While find is no doubt one of the most popular as well as powerful command line utilities for file searching in Linux, it not fast enough for situations where-in you need instantaneous results.If you want to search a file on your system through the command line, and speed is the top most priority, then there's another command that you can use: Locate.Topics: All patching of Oracle Database Appliance is done using the quarterly Oracle Database Appliance patch bundle.Oracle Database Appliance patch set release includes enhancements and fixes.If FLAG is 0 or no, locate(1) outputs the database entries even if the user running locate(1) could not have read the directory necessary to find out the file described by the database entry.If FLAG is 1 or yes (the default), locate(1) checks the permissions of parent directories of each entry before reporting it to the invoking user.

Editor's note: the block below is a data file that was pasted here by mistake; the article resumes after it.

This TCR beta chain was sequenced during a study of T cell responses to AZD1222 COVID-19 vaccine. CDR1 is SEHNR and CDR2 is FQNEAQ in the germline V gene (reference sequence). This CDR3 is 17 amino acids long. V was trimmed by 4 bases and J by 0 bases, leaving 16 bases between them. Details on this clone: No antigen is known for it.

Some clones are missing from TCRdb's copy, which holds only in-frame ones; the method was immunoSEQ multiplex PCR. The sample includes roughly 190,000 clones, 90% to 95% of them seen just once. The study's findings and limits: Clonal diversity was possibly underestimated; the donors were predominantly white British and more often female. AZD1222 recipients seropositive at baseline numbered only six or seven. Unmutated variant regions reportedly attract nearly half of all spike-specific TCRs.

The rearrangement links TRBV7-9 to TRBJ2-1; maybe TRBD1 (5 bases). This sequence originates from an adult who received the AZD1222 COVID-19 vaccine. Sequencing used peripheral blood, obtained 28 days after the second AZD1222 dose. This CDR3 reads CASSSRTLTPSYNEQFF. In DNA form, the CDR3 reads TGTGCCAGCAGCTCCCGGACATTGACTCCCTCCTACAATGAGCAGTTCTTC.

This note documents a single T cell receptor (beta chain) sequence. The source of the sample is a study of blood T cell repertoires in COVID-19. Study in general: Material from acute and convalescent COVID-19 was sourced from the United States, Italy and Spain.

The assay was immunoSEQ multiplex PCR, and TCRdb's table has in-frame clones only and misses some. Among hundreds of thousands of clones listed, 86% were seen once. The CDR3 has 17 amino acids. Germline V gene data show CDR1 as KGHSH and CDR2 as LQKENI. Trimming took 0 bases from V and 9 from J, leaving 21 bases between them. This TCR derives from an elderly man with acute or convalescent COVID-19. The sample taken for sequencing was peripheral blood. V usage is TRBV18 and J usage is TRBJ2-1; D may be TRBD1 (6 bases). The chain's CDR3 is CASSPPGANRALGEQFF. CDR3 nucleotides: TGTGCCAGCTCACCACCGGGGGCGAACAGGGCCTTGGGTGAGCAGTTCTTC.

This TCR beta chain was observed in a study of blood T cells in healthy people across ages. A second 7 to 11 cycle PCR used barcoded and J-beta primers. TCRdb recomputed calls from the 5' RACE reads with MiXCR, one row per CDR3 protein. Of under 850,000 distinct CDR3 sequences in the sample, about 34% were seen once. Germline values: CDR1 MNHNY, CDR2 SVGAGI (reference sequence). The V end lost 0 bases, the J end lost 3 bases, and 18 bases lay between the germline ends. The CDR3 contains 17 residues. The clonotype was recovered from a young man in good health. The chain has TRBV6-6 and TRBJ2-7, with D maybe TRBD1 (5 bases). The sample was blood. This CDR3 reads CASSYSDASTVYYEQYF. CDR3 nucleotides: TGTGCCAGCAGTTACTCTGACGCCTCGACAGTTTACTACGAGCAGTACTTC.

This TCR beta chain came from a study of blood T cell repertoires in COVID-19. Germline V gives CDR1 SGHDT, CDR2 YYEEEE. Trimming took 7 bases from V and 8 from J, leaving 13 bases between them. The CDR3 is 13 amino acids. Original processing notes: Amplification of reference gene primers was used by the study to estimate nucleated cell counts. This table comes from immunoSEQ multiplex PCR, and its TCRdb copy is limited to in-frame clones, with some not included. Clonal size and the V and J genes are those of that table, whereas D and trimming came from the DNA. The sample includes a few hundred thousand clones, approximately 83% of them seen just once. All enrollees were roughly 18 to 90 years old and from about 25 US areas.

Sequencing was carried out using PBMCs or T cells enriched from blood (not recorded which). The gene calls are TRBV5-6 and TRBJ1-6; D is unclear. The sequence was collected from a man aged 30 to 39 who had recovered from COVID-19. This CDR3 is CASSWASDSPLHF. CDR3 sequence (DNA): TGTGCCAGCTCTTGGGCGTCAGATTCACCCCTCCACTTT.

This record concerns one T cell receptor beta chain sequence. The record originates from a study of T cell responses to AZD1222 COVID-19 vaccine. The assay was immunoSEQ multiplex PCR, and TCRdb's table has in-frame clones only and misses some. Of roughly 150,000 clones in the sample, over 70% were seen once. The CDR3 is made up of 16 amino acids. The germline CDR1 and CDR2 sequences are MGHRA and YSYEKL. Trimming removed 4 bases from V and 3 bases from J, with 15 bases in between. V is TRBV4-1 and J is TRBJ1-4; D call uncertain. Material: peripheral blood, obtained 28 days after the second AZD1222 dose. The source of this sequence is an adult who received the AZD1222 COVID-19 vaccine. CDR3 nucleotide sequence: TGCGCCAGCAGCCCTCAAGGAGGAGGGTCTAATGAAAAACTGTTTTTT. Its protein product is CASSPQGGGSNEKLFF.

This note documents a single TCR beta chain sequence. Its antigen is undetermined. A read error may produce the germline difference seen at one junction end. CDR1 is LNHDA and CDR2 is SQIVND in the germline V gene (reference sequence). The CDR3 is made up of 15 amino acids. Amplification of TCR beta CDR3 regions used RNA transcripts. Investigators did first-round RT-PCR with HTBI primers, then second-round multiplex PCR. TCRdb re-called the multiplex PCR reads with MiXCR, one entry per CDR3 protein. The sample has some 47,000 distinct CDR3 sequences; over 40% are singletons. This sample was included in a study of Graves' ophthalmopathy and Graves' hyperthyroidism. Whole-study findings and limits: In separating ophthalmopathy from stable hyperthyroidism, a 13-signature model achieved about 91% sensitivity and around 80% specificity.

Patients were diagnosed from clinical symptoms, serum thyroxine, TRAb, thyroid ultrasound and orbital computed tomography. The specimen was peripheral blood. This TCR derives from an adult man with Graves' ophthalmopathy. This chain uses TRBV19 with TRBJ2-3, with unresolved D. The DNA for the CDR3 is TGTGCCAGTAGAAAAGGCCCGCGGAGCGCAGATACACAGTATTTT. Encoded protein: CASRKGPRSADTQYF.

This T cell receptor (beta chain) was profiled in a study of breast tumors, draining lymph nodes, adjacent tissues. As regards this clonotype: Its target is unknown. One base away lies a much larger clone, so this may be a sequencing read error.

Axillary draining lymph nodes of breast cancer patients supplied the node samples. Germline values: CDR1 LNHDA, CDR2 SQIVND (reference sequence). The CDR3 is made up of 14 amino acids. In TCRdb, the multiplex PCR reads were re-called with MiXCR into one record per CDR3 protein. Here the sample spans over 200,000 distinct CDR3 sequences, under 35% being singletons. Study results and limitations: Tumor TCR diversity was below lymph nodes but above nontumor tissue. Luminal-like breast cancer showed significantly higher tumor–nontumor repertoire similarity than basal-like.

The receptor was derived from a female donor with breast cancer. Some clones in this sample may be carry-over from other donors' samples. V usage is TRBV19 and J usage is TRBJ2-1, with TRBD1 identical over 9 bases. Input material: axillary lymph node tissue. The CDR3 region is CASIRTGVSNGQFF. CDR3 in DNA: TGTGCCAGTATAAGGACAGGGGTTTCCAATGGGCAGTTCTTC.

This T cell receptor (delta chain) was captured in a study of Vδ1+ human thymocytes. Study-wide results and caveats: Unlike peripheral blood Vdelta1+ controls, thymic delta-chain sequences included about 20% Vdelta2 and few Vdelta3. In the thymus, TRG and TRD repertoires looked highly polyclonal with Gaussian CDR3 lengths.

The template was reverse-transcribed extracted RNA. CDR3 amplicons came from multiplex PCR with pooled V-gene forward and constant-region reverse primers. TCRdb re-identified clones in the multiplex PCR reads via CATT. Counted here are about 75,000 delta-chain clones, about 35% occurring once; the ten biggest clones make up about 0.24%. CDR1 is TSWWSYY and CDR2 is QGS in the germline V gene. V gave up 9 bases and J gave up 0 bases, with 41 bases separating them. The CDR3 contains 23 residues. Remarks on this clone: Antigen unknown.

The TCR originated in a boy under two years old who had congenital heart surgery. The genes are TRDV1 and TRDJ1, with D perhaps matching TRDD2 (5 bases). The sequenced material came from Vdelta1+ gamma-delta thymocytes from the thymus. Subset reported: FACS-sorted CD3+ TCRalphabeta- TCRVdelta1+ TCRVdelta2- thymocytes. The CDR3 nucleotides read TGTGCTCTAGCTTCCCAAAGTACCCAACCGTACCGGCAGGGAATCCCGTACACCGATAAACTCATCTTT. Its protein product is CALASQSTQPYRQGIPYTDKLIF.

For older patches that only install on a single node, you must run the command About Oracle Database Appliance Software Updates To keep Oracle Database Appliance running with the latest software, check for and apply Oracle Database Appliance patch bundles when they are released.
The main issue is that after every new file or directory is created on the system, you need to update the tool's database for it to work correctly.
Otherwise, the command will not be able to find files/directories that are created after the last database update.
It actually refers a database (prepared by ) to find what user is looking, and based on that search, produces its output.
While this is a good approach, it has its share of drawbacks.